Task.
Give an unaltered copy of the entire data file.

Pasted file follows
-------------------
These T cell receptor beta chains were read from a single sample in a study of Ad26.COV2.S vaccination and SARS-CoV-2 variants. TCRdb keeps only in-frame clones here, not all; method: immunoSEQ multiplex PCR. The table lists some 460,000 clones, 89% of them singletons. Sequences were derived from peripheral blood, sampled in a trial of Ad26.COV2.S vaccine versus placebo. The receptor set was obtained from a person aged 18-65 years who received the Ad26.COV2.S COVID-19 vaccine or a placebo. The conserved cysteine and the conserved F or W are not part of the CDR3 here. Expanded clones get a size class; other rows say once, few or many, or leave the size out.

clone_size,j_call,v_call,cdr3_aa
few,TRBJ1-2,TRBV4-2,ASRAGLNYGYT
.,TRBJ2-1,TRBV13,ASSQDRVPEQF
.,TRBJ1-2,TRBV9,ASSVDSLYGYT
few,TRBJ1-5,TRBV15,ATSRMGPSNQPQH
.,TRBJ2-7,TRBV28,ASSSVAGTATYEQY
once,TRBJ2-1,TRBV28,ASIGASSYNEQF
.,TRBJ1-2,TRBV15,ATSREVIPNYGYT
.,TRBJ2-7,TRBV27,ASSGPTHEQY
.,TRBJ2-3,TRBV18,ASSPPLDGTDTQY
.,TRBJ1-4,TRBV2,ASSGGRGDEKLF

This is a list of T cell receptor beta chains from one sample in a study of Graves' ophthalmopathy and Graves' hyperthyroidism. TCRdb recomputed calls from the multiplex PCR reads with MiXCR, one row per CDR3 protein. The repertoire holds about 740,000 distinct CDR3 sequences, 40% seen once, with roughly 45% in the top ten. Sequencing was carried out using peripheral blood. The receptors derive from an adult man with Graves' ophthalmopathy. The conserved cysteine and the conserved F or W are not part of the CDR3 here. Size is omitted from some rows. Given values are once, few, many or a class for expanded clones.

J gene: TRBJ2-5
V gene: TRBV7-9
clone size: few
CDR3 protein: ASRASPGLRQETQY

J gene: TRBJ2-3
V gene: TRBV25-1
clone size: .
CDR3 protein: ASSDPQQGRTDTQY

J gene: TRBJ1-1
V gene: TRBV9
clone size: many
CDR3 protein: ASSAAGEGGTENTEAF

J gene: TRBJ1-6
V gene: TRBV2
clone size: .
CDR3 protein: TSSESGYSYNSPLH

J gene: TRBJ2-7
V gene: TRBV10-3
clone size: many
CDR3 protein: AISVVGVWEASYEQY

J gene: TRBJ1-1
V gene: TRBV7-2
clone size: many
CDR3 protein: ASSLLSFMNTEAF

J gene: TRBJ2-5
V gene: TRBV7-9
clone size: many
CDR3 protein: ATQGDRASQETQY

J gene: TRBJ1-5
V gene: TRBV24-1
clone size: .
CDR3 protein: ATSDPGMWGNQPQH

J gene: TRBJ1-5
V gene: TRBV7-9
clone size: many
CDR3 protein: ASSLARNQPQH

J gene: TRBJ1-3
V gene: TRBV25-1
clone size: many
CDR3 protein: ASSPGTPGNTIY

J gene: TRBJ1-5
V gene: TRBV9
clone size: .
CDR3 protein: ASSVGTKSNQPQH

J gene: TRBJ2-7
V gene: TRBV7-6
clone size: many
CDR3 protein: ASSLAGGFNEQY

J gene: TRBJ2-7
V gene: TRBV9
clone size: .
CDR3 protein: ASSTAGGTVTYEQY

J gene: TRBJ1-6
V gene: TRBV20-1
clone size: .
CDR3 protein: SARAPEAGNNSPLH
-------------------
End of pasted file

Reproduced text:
These T cell receptor beta chains were read from a single sample in a study of Ad26.COV2.S vaccination and SARS-CoV-2 variants. TCRdb keeps only in-frame clones here, not all; method: immunoSEQ multiplex PCR. The table lists some 460,000 clones, 89% of them singletons. Sequences were derived from peripheral blood, sampled in a trial of Ad26.COV2.S vaccine versus placebo. The receptor set was obtained from a person aged 18-65 years who received the Ad26.COV2.S COVID-19 vaccine or a placebo. The conserved cysteine and the conserved F or W are not part of the CDR3 here. Expanded clones get a size class; other rows say once, few or many, or leave the size out.

clone_size,j_call,v_call,cdr3_aa
few,TRBJ1-2,TRBV4-2,ASRAGLNYGYT
.,TRBJ2-1,TRBV13,ASSQDRVPEQF
.,TRBJ1-2,TRBV9,ASSVDSLYGYT
few,TRBJ1-5,TRBV15,ATSRMGPSNQPQH
.,TRBJ2-7,TRBV28,ASSSVAGTATYEQY
once,TRBJ2-1,TRBV28,ASIGASSYNEQF
.,TRBJ1-2,TRBV15,ATSREVIPNYGYT
.,TRBJ2-7,TRBV27,ASSGPTHEQY
.,TRBJ2-3,TRBV18,ASSPPLDGTDTQY
.,TRBJ1-4,TRBV2,ASSGGRGDEKLF

This is a list of T cell receptor beta chains from one sample in a study of Graves' ophthalmopathy and Graves' hyperthyroidism. TCRdb recomputed calls from the multiplex PCR reads with MiXCR, one row per CDR3 protein. The repertoire holds about 740,000 distinct CDR3 sequences, 40% seen once, with roughly 45% in the top ten. Sequencing was carried out using peripheral blood. The receptors derive from an adult man with Graves' ophthalmopathy. The conserved cysteine and the conserved F or W are not part of the CDR3 here. Size is omitted from some rows. Given values are once, few, many or a class for expanded clones.

J gene: TRBJ2-5
V gene: TRBV7-9
clone size: few
CDR3 protein: ASRASPGLRQETQY

J gene: TRBJ2-3
V gene: TRBV25-1
clone size: .
CDR3 protein: ASSDPQQGRTDTQY

J gene: TRBJ1-1
V gene: TRBV9
clone size: many
CDR3 protein: ASSAAGEGGTENTEAF

J gene: TRBJ1-6
V gene: TRBV2
clone size: .
CDR3 protein: TSSESGYSYNSPLH

J gene: TRBJ2-7
V gene: TRBV10-3
clone size: many
CDR3 protein: AISVVGVWEASYEQY

J gene: TRBJ1-1
V gene: TRBV7-2
clone size: many
CDR3 protein: ASSLLSFMNTEAF

J gene: TRBJ2-5
V gene: TRBV7-9
clone size: many
CDR3 protein: ATQGDRASQETQY

J gene: TRBJ1-5
V gene: TRBV24-1
clone size: .
CDR3 protein: ATSDPGMWGNQPQH

J gene: TRBJ1-5
V gene: TRBV7-9
clone size: many
CDR3 protein: ASSLARNQPQH

J gene: TRBJ1-3
V gene: TRBV25-1
clone size: many
CDR3 protein: ASSPGTPGNTIY

J gene: TRBJ1-5
V gene: TRBV9
clone size: .
CDR3 protein: ASSVGTKSNQPQH

J gene: TRBJ2-7
V gene: TRBV7-6
clone size: many
CDR3 protein: ASSLAGGFNEQY

J gene: TRBJ2-7
V gene: TRBV9
clone size: .
CDR3 protein: ASSTAGGTVTYEQY

J gene: TRBJ1-6
V gene: TRBV20-1
clone size: .
CDR3 protein: SARAPEAGNNSPLH